30 March, 1985

30 March 1985: Twenty years before the current conservative prime minister, Costas Karamanlis, endorsed the election of a president from the ranks of the opposition Pasok party, the socialist prime minister Andreas Papandreau did exactly the opposite. Much to the surprise of even his closest confidants, Papandreou decided on 9 March 1985 to withdraw his ruling party's support for a second term of Constantine Karamanlis as president of the republic, instead backing the noted jurist and Supreme Court prosecutor, Christos Sartzetakis, for the job of head of state. Sartzetakis (centre) is seen taking the oath of office on 30 March 1985, with

Papandreou behind him on the left. But the presidential vote in 1985 turned out to be more of a cliffhanger than the 2005 election of Karolos Papoulias with 279 parliamentary votes in the 300-seat chamber. Papandreou's ruling Pasok needed the votes of all its 180 MPs to reach the 'enhanced' majority of parliament ballots required to elect a president. Following the walkout of 112 main opposition New Democracy MPs from the election in protest at the 'insult' against their party founder Karamanlis, and with eight leftist deputies abstaining, Papandreou was forced to rely on parliament speaker Yiannis Alevras to cast an unprecedented deciding vote. An embittered Karamanlis resigned from the presidency on March 10, leaving the parliament speaker to act as 'interim alternate president' until the new head of state was sworn in on March 30. Alevras' transient presidential capacity further undermined the constitutional legitimacy of his vote for Sartzetakis in parliament two weeks later. But Pasok's populist press celebrated Karamanlis' 'overthrow' as the principal factor that won Papandreou a second four-year term in office three months later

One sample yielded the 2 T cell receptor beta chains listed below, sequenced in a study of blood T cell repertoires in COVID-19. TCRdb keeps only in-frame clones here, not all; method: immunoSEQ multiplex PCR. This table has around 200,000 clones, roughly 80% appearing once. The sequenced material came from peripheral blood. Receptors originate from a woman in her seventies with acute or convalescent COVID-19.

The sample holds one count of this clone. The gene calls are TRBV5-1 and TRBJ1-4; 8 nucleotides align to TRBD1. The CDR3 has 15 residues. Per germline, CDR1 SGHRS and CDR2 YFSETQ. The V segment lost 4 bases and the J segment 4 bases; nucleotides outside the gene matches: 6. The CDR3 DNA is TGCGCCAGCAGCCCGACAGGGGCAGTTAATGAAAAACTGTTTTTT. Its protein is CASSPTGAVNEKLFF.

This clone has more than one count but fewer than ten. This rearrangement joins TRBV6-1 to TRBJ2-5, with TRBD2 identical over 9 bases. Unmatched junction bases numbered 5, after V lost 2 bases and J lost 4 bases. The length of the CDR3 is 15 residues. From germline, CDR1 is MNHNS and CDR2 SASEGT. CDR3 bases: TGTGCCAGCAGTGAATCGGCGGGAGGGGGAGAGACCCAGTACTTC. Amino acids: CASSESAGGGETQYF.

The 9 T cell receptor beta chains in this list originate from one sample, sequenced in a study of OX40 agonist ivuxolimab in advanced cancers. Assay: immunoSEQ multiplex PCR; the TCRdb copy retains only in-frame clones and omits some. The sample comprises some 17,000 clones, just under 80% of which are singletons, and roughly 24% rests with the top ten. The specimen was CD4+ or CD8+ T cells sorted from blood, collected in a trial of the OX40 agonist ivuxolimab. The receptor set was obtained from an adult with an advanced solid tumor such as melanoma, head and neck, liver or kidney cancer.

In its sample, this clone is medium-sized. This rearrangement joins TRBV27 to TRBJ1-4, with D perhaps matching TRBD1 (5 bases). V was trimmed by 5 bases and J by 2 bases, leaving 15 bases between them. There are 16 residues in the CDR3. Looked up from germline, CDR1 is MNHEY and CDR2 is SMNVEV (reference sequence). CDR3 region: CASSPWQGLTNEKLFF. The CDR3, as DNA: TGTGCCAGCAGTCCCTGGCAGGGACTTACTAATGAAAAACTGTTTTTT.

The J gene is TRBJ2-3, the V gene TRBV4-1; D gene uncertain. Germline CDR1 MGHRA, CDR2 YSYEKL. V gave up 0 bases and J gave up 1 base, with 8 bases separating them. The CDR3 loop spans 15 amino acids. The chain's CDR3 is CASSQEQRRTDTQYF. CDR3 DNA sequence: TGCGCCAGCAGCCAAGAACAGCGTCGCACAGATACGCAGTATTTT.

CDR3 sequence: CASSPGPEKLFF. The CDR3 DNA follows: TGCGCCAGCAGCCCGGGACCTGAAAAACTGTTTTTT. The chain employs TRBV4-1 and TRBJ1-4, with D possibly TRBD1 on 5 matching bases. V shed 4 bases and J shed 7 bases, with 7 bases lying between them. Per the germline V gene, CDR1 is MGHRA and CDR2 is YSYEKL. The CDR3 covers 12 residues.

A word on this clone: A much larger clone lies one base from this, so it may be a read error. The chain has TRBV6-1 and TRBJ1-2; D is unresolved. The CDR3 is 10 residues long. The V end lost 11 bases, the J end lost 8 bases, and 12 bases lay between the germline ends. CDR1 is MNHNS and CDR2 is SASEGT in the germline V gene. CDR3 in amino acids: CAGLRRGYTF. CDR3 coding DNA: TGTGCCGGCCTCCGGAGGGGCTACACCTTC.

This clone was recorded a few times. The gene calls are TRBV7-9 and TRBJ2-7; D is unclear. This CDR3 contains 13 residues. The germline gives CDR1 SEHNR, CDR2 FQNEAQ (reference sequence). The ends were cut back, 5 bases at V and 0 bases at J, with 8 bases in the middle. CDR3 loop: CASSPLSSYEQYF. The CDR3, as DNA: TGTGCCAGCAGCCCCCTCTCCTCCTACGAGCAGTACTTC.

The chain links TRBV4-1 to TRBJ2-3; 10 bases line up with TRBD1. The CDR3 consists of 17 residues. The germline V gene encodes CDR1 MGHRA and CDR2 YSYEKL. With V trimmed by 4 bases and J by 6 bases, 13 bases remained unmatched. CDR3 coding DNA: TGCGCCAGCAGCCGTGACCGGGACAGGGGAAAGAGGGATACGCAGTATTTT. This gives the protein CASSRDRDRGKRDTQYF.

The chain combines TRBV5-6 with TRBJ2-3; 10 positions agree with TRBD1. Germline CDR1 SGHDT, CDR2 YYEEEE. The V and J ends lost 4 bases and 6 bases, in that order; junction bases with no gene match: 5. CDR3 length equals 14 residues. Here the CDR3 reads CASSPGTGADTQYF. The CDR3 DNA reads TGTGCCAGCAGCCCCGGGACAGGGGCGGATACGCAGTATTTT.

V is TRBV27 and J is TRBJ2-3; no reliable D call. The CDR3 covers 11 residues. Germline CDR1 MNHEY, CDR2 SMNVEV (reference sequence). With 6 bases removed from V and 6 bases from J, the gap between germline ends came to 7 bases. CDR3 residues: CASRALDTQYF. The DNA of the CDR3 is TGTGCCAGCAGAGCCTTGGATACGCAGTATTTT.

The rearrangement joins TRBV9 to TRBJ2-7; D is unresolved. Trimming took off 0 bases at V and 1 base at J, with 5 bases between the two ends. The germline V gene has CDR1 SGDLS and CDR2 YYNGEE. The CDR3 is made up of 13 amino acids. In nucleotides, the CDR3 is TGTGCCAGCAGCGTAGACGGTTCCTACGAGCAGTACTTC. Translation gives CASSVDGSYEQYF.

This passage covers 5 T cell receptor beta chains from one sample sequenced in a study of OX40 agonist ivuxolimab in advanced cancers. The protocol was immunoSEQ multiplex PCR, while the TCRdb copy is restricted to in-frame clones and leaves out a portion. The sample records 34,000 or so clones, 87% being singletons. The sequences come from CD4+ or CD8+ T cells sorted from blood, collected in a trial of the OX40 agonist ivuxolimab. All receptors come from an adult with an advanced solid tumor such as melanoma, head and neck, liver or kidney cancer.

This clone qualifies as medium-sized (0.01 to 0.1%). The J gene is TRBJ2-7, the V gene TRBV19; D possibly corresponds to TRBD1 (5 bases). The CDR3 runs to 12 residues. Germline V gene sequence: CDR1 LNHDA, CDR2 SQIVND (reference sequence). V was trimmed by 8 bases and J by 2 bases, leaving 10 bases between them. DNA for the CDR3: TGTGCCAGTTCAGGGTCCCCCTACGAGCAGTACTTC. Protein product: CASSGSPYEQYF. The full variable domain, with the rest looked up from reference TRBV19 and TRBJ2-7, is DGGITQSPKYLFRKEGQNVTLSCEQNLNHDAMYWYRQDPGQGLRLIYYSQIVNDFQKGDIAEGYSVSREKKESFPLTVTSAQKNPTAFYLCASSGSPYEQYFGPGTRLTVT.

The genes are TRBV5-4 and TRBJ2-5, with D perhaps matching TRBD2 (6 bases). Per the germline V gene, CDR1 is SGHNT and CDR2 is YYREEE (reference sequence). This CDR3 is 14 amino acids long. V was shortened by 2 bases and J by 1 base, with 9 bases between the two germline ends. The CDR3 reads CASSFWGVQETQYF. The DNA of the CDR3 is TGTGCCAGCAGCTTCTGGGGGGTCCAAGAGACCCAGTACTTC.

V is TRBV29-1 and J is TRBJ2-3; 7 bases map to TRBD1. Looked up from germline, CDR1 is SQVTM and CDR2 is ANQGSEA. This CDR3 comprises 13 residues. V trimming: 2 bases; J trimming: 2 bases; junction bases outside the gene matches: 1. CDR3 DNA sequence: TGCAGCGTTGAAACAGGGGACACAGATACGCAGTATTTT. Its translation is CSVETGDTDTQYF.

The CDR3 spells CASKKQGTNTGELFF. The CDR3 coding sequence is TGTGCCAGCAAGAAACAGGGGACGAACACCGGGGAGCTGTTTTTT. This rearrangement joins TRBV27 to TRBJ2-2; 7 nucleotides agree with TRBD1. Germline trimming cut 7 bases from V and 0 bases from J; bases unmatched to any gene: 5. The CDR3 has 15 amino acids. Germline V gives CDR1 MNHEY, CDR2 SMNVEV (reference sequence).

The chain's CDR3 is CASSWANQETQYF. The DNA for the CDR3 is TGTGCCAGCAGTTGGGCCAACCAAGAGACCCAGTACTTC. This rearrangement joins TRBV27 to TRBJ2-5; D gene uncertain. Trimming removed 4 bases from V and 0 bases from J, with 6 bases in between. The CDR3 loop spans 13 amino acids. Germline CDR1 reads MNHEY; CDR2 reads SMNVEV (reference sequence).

Dimitris Yannopoulos

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(Posting date 25 May 2007)

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